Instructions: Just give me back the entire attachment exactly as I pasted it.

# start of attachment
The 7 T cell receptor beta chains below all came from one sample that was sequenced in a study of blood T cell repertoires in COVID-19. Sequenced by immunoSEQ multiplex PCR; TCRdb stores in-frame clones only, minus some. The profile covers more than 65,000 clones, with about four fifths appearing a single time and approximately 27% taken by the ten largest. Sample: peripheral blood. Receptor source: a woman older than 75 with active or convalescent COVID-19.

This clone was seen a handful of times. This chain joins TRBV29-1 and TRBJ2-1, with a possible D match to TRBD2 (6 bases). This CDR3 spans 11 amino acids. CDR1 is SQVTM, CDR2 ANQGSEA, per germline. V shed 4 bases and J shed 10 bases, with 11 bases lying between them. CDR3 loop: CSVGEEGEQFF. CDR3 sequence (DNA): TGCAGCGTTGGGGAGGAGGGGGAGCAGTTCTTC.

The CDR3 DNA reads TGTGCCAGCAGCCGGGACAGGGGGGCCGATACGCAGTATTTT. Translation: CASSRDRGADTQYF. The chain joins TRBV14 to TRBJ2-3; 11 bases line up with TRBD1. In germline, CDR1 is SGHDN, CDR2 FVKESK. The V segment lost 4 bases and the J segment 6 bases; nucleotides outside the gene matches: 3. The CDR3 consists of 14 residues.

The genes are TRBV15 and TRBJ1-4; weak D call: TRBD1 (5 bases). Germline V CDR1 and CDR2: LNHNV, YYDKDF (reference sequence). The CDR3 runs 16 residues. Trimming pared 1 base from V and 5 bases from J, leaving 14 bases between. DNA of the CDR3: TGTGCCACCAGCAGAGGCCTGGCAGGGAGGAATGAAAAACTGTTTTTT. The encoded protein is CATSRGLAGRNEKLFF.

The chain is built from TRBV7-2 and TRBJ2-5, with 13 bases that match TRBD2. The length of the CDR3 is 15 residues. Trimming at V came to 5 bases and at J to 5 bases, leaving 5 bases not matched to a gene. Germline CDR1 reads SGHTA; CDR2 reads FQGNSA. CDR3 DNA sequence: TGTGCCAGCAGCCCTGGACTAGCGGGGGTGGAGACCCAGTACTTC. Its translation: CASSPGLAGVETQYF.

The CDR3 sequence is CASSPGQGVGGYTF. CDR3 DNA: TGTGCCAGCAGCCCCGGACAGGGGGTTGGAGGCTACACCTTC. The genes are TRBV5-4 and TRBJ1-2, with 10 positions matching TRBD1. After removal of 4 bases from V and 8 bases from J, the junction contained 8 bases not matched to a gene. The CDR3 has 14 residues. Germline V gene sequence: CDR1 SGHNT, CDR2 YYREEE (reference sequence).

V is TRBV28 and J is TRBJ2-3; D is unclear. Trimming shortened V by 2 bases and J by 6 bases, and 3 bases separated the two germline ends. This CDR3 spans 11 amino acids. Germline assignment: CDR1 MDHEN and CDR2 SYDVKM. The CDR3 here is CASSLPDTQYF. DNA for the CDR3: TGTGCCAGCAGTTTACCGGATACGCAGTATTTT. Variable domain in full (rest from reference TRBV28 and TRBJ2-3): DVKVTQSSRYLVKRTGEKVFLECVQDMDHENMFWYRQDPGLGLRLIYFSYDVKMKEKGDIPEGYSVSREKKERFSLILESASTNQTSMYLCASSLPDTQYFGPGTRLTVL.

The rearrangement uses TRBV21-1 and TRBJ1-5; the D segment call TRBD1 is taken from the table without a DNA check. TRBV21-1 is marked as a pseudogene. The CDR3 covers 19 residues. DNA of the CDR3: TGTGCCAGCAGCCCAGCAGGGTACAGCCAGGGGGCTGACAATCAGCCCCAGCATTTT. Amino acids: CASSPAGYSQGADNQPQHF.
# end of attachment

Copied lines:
The 7 T cell receptor beta chains below all came from one sample that was sequenced in a study of blood T cell repertoires in COVID-19. Sequenced by immunoSEQ multiplex PCR; TCRdb stores in-frame clones only, minus some. The profile covers more than 65,000 clones, with about four fifths appearing a single time and approximately 27% taken by the ten largest. Sample: peripheral blood. Receptor source: a woman older than 75 with active or convalescent COVID-19.

This clone was seen a handful of times. This chain joins TRBV29-1 and TRBJ2-1, with a possible D match to TRBD2 (6 bases). This CDR3 spans 11 amino acids. CDR1 is SQVTM, CDR2 ANQGSEA, per germline. V shed 4 bases and J shed 10 bases, with 11 bases lying between them. CDR3 loop: CSVGEEGEQFF. CDR3 sequence (DNA): TGCAGCGTTGGGGAGGAGGGGGAGCAGTTCTTC.

The CDR3 DNA reads TGTGCCAGCAGCCGGGACAGGGGGGCCGATACGCAGTATTTT. Translation: CASSRDRGADTQYF. The chain joins TRBV14 to TRBJ2-3; 11 bases line up with TRBD1. In germline, CDR1 is SGHDN, CDR2 FVKESK. The V segment lost 4 bases and the J segment 6 bases; nucleotides outside the gene matches: 3. The CDR3 consists of 14 residues.

The genes are TRBV15 and TRBJ1-4; weak D call: TRBD1 (5 bases). Germline V CDR1 and CDR2: LNHNV, YYDKDF (reference sequence). The CDR3 runs 16 residues. Trimming pared 1 base from V and 5 bases from J, leaving 14 bases between. DNA of the CDR3: TGTGCCACCAGCAGAGGCCTGGCAGGGAGGAATGAAAAACTGTTTTTT. The encoded protein is CATSRGLAGRNEKLFF.

The chain is built from TRBV7-2 and TRBJ2-5, with 13 bases that match TRBD2. The length of the CDR3 is 15 residues. Trimming at V came to 5 bases and at J to 5 bases, leaving 5 bases not matched to a gene. Germline CDR1 reads SGHTA; CDR2 reads FQGNSA. CDR3 DNA sequence: TGTGCCAGCAGCCCTGGACTAGCGGGGGTGGAGACCCAGTACTTC. Its translation: CASSPGLAGVETQYF.

The CDR3 sequence is CASSPGQGVGGYTF. CDR3 DNA: TGTGCCAGCAGCCCCGGACAGGGGGTTGGAGGCTACACCTTC. The genes are TRBV5-4 and TRBJ1-2, with 10 positions matching TRBD1. After removal of 4 bases from V and 8 bases from J, the junction contained 8 bases not matched to a gene. The CDR3 has 14 residues. Germline V gene sequence: CDR1 SGHNT, CDR2 YYREEE (reference sequence).

V is TRBV28 and J is TRBJ2-3; D is unclear. Trimming shortened V by 2 bases and J by 6 bases, and 3 bases separated the two germline ends. This CDR3 spans 11 amino acids. Germline assignment: CDR1 MDHEN and CDR2 SYDVKM. The CDR3 here is CASSLPDTQYF. DNA for the CDR3: TGTGCCAGCAGTTTACCGGATACGCAGTATTTT. Variable domain in full (rest from reference TRBV28 and TRBJ2-3): DVKVTQSSRYLVKRTGEKVFLECVQDMDHENMFWYRQDPGLGLRLIYFSYDVKMKEKGDIPEGYSVSREKKERFSLILESASTNQTSMYLCASSLPDTQYFGPGTRLTVL.

The rearrangement uses TRBV21-1 and TRBJ1-5; the D segment call TRBD1 is taken from the table without a DNA check. TRBV21-1 is marked as a pseudogene. The CDR3 covers 19 residues. DNA of the CDR3: TGTGCCAGCAGCCCAGCAGGGTACAGCCAGGGGGCTGACAATCAGCCCCAGCATTTT. Amino acids: CASSPAGYSQGADNQPQHF.